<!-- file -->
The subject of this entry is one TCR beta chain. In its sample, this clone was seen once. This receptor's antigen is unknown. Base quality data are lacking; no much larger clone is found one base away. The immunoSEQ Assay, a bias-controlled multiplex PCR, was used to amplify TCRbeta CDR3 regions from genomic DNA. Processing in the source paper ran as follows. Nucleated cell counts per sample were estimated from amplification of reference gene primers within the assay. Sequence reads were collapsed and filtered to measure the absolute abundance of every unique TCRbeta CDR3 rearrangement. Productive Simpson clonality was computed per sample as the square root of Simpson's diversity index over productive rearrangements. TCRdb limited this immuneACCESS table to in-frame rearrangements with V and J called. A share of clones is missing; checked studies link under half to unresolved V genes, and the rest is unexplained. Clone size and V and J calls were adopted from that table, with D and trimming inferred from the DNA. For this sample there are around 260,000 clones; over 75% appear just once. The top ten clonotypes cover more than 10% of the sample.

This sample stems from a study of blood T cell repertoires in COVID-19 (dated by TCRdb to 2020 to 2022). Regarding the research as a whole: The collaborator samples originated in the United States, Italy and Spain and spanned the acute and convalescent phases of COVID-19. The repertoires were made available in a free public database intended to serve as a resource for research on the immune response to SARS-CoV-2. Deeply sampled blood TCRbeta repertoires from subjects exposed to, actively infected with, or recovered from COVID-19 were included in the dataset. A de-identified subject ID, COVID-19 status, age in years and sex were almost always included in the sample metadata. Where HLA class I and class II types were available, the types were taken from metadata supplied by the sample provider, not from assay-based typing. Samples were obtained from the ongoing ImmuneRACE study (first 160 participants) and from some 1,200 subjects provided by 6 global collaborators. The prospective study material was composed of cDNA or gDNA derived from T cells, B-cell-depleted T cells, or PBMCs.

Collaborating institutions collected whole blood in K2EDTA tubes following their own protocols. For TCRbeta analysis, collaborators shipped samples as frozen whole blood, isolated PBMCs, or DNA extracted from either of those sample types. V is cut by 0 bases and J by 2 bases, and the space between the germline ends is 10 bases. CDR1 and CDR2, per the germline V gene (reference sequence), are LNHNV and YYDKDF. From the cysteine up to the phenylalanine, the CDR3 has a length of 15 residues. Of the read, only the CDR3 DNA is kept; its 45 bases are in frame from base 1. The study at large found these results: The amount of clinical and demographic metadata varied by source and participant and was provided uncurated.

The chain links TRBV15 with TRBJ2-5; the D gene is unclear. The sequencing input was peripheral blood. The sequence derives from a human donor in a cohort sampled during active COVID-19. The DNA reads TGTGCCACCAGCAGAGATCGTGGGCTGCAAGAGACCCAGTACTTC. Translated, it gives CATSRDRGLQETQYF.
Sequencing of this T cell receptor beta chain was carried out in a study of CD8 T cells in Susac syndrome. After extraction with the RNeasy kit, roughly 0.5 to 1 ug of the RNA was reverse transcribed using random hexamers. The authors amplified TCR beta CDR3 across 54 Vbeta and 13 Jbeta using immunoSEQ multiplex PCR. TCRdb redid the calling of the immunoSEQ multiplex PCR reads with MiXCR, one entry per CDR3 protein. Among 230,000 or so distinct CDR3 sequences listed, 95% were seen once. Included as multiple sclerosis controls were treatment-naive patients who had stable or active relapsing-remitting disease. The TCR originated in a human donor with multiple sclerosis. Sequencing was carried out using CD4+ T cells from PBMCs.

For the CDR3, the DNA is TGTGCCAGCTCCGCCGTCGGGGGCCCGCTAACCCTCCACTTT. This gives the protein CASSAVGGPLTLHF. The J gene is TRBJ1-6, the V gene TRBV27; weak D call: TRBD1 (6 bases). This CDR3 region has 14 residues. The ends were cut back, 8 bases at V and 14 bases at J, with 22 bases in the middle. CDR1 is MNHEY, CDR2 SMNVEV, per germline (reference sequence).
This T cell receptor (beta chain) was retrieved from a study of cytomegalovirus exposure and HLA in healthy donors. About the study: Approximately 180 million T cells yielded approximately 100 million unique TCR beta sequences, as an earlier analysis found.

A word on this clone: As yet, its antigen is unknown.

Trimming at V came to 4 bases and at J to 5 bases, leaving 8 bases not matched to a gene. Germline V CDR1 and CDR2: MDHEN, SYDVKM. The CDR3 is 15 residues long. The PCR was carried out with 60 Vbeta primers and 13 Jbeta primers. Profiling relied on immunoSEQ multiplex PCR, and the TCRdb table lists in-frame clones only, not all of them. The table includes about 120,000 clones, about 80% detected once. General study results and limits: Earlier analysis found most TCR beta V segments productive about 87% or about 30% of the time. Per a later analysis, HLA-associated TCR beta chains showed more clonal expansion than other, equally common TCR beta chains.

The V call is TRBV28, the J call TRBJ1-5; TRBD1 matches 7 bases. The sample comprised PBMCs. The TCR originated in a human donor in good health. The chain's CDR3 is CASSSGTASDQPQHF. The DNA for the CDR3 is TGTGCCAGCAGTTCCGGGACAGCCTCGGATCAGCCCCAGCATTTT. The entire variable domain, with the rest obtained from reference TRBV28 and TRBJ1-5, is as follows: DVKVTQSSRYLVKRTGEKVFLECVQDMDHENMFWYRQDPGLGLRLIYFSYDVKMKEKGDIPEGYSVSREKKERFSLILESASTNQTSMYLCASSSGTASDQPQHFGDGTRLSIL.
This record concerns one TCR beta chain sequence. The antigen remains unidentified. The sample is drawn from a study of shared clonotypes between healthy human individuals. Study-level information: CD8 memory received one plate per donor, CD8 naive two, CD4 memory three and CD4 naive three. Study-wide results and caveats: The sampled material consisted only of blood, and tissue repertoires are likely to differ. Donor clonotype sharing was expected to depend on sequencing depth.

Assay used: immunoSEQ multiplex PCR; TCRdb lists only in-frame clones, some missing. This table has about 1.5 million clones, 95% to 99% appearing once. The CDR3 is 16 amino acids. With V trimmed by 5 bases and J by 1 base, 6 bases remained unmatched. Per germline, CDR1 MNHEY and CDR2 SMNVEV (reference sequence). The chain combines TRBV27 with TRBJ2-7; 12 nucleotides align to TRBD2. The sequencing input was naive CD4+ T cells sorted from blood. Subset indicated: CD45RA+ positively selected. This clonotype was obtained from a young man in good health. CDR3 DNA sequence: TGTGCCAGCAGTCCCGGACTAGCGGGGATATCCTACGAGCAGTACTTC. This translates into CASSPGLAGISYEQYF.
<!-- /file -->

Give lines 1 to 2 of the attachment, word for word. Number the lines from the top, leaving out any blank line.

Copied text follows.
The subject of this entry is one TCR beta chain. In its sample, this clone was seen once. This receptor's antigen is unknown. Base quality data are lacking; no much larger clone is found one base away. The immunoSEQ Assay, a bias-controlled multiplex PCR, was used to amplify TCRbeta CDR3 regions from genomic DNA. Processing in the source paper ran as follows. Nucleated cell counts per sample were estimated from amplification of reference gene primers within the assay. Sequence reads were collapsed and filtered to measure the absolute abundance of every unique TCRbeta CDR3 rearrangement. Productive Simpson clonality was computed per sample as the square root of Simpson's diversity index over productive rearrangements. TCRdb limited this immuneACCESS table to in-frame rearrangements with V and J called. A share of clones is missing; checked studies link under half to unresolved V genes, and the rest is unexplained. Clone size and V and J calls were adopted from that table, with D and trimming inferred from the DNA. For this sample there are around 260,000 clones; over 75% appear just once. The top ten clonotypes cover more than 10% of the sample.

This sample stems from a study of blood T cell repertoires in COVID-19 (dated by TCRdb to 2020 to 2022). Regarding the research as a whole: The collaborator samples originated in the United States, Italy and Spain and spanned the acute and convalescent phases of COVID-19. The repertoires were made available in a free public database intended to serve as a resource for research on the immune response to SARS-CoV-2. Deeply sampled blood TCRbeta repertoires from subjects exposed to, actively infected with, or recovered from COVID-19 were included in the dataset. A de-identified subject ID, COVID-19 status, age in years and sex were almost always included in the sample metadata. Where HLA class I and class II types were available, the types were taken from metadata supplied by the sample provider, not from assay-based typing. Samples were obtained from the ongoing ImmuneRACE study (first 160 participants) and from some 1,200 subjects provided by 6 global collaborators. The prospective study material was composed of cDNA or gDNA derived from T cells, B-cell-depleted T cells, or PBMCs.